Document Type

Dissertation

Date of Degree

Summer 2015

Degree Name

PhD (Doctor of Philosophy)

Degree In

Psychology

First Advisor

Grazyna Kochanska

Abstract

Theory of Mind (ToM), a social cognitive skill defined as one's ability to attribute mental states to self and others, is considered key for a successful navigation of one's social world. Extensive research has elucidated the early developmental trajectory, predictors, correlates, and outcomes of ToM in the first five years of a child's life. By contrast, although ToM continues to develop beyond age five, and children increasingly begin to function in more complex and interconnected social ecologies, very little is known about ToM in middle childhood. The present study examines ToM development in middle childhood, using a new measure that is age appropriate, innovative, and embedded in the flow of a naturalistic social interaction. Drawing from rich behavioral and report data collected from children, parents, and teachers in a longitudinal study from toddlerhood to middle childhood, interpersonal factors (the child's relationships with the mother, father, and peers), and intrapersonal factors (temperament characteristic of effortful control) are systematically examined to predict individual differences in children's performance in the new ToM measure at age 10. Associations between children's ToM and their broadly ranging, concurrently assessed clinical symptoms are also examined. As a preliminary venture, using a small sample of children with autism spectrum disorders (ASD) and their caregivers, the present study also seeks to establish preliminary criterion validity for the new measure of ToM.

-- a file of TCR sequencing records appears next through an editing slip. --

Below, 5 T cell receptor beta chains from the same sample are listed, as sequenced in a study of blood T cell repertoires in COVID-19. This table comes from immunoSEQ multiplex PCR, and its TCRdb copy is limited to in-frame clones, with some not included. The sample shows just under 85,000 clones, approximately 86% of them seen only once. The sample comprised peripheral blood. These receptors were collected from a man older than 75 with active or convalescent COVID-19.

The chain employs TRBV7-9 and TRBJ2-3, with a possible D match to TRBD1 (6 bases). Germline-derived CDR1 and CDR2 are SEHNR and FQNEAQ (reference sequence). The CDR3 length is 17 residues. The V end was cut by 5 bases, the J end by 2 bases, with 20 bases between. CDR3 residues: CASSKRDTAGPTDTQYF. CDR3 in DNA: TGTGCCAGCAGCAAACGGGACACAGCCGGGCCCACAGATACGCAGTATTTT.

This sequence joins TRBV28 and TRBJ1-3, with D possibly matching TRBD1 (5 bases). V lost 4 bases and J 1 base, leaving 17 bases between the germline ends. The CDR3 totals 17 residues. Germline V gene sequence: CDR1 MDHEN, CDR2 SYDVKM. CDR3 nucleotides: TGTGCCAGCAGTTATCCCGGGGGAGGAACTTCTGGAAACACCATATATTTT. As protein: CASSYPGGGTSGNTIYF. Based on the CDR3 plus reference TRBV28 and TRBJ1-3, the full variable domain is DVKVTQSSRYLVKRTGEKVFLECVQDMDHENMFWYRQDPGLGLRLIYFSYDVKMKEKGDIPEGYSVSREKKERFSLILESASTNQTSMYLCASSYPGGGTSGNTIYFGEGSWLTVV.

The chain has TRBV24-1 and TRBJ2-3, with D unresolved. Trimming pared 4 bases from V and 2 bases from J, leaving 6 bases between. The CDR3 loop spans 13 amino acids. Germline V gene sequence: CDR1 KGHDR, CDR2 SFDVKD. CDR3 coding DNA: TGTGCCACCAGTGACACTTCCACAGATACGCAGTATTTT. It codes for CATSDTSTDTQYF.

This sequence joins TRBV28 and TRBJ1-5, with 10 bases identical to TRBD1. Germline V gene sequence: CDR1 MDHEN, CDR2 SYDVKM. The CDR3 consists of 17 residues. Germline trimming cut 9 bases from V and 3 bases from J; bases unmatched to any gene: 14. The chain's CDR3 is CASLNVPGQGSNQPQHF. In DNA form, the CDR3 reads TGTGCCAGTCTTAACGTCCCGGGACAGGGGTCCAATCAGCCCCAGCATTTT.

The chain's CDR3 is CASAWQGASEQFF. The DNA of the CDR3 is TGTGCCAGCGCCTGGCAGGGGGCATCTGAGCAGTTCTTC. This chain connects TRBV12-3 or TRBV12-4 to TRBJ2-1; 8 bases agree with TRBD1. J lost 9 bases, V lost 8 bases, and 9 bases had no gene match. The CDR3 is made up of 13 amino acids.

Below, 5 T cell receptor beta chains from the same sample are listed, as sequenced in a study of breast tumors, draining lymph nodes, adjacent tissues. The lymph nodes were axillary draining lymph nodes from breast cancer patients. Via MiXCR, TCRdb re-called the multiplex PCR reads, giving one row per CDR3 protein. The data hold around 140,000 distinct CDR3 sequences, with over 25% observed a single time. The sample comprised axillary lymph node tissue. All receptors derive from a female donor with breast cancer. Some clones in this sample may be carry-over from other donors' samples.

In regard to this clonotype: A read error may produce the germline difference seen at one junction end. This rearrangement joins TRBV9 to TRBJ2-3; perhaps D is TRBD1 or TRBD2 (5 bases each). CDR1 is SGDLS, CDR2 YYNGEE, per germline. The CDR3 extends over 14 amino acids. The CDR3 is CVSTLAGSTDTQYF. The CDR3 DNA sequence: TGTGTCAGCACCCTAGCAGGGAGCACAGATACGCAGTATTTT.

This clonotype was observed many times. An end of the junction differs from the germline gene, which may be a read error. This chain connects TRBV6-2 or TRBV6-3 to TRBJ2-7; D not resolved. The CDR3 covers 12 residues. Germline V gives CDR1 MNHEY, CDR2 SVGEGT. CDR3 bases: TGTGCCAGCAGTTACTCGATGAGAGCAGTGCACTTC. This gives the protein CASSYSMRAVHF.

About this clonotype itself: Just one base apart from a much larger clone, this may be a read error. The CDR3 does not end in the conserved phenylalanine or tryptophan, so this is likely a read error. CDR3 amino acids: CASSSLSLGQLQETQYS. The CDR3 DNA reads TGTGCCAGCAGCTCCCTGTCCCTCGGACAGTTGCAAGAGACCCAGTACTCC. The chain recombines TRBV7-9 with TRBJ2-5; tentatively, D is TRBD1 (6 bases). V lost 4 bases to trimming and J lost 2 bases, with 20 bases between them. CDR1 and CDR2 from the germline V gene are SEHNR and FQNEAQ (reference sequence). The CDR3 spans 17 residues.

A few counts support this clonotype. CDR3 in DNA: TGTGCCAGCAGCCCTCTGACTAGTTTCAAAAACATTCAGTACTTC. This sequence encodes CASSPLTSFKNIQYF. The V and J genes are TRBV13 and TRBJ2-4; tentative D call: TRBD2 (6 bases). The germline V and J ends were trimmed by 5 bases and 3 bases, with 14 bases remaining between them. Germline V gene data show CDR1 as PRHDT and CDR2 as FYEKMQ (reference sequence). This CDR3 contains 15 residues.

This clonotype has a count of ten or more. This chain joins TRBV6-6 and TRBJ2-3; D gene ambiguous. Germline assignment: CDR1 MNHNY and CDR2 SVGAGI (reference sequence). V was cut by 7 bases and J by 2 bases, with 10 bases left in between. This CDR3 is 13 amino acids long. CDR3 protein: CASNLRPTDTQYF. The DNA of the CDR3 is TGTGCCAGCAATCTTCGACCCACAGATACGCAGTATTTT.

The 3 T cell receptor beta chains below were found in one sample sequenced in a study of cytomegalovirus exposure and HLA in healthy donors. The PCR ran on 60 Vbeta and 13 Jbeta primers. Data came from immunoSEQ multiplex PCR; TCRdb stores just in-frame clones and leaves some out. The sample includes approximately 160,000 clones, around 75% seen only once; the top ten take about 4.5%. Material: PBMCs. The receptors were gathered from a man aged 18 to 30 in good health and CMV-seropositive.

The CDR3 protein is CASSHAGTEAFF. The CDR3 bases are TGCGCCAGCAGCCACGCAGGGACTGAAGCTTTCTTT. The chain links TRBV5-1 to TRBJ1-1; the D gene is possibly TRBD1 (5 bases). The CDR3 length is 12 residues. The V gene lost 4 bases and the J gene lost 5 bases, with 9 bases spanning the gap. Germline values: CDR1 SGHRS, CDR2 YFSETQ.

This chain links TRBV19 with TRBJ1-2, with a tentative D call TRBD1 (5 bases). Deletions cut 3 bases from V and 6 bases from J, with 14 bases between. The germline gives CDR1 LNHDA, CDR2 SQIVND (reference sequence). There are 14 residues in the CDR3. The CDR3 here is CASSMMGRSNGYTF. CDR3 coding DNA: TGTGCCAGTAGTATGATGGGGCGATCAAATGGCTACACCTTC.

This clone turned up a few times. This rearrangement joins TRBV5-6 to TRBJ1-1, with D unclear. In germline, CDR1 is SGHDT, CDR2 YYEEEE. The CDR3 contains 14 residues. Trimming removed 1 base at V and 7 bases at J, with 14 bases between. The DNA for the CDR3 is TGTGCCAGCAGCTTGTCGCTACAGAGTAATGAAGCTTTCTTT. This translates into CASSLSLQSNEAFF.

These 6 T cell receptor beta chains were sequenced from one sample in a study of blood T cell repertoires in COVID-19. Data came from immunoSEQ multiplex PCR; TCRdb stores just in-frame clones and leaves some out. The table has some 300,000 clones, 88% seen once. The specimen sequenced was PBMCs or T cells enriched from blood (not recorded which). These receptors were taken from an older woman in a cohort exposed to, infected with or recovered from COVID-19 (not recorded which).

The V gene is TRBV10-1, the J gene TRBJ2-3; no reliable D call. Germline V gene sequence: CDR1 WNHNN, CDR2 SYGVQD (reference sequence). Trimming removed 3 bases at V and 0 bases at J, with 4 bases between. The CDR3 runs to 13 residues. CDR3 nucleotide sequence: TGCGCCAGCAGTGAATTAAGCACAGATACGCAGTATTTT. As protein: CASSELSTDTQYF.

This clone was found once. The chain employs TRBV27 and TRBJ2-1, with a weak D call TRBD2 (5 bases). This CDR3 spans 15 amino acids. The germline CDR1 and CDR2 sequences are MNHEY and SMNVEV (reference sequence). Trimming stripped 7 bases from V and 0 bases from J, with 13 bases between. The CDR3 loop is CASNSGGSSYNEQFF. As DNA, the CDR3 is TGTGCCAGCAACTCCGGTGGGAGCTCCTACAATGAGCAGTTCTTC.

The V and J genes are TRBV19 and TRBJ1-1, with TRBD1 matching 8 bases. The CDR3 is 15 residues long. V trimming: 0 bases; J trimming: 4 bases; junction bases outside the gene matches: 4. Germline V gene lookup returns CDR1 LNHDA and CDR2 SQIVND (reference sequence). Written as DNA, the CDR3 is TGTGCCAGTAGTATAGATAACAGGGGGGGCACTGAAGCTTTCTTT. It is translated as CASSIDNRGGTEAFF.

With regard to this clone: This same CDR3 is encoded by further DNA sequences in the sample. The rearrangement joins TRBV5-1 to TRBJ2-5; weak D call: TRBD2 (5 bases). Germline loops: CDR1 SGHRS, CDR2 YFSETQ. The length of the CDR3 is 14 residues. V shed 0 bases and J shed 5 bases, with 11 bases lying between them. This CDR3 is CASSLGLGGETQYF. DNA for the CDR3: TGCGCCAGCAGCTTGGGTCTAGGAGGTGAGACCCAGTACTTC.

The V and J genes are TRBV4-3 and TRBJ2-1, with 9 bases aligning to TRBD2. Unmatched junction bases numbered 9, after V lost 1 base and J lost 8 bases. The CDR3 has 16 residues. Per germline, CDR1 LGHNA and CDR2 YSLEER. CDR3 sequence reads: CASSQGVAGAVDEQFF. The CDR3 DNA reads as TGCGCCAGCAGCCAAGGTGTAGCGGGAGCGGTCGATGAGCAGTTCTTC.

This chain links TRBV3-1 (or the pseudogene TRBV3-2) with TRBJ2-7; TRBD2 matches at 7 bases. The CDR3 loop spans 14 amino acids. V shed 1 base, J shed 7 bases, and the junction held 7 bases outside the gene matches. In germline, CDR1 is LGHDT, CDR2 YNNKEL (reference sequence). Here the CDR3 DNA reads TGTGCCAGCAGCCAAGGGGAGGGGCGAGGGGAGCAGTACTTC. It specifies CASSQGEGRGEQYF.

Public Abstract

Theory of Mind (ToM), a social cognitive skill defined as one’s ability to attribute mental states to self and others, is considered key for a successful navigation of one’s social world. Extensive research has elucidated the early developmental trajectory, predictors, correlates, and outcomes of ToM in the first five years of a child’s life. By contrast, although ToM continues to develop beyond age five, and children increasingly begin to function in more complex and interconnected social ecologies, very little is known about ToM in middle childhood. The present study examines ToM development in middle childhood, using a new measure that is age appropriate, innovative, and embedded in the flow of a naturalistic social interaction. Drawing from rich behavioral and report data collected from children, parents, and teachers in a longitudinal study from toddlerhood to middle childhood, interpersonal factors (the child’s relationships with the mother, father, and peers), and intrapersonal factors (temperament characteristic of effortful control) are systematically examined to predict individual differences in children’s performance in the new ToM measure at age 10. Associations between children’s ToM and their broadly ranging, concurrently assessed clinical symptoms are also examined. As a preliminary venture, using a small sample of children with autism spectrum disorders (ASD) and their caregivers, the present study also seeks to establish preliminary criterion validity for the new measure of ToM.

Keywords

publicabstract, ASD, Clinical symptoms, Effortful Control, Parent-child relationship, Peer competence, Theory of Mind

Pages

vii, 97 pages

Bibliography

Includes bibliographical references (pages 82-97).

Copyright

Copyright 2015 Jeung Eun Yoon

Included in

Psychology Commons

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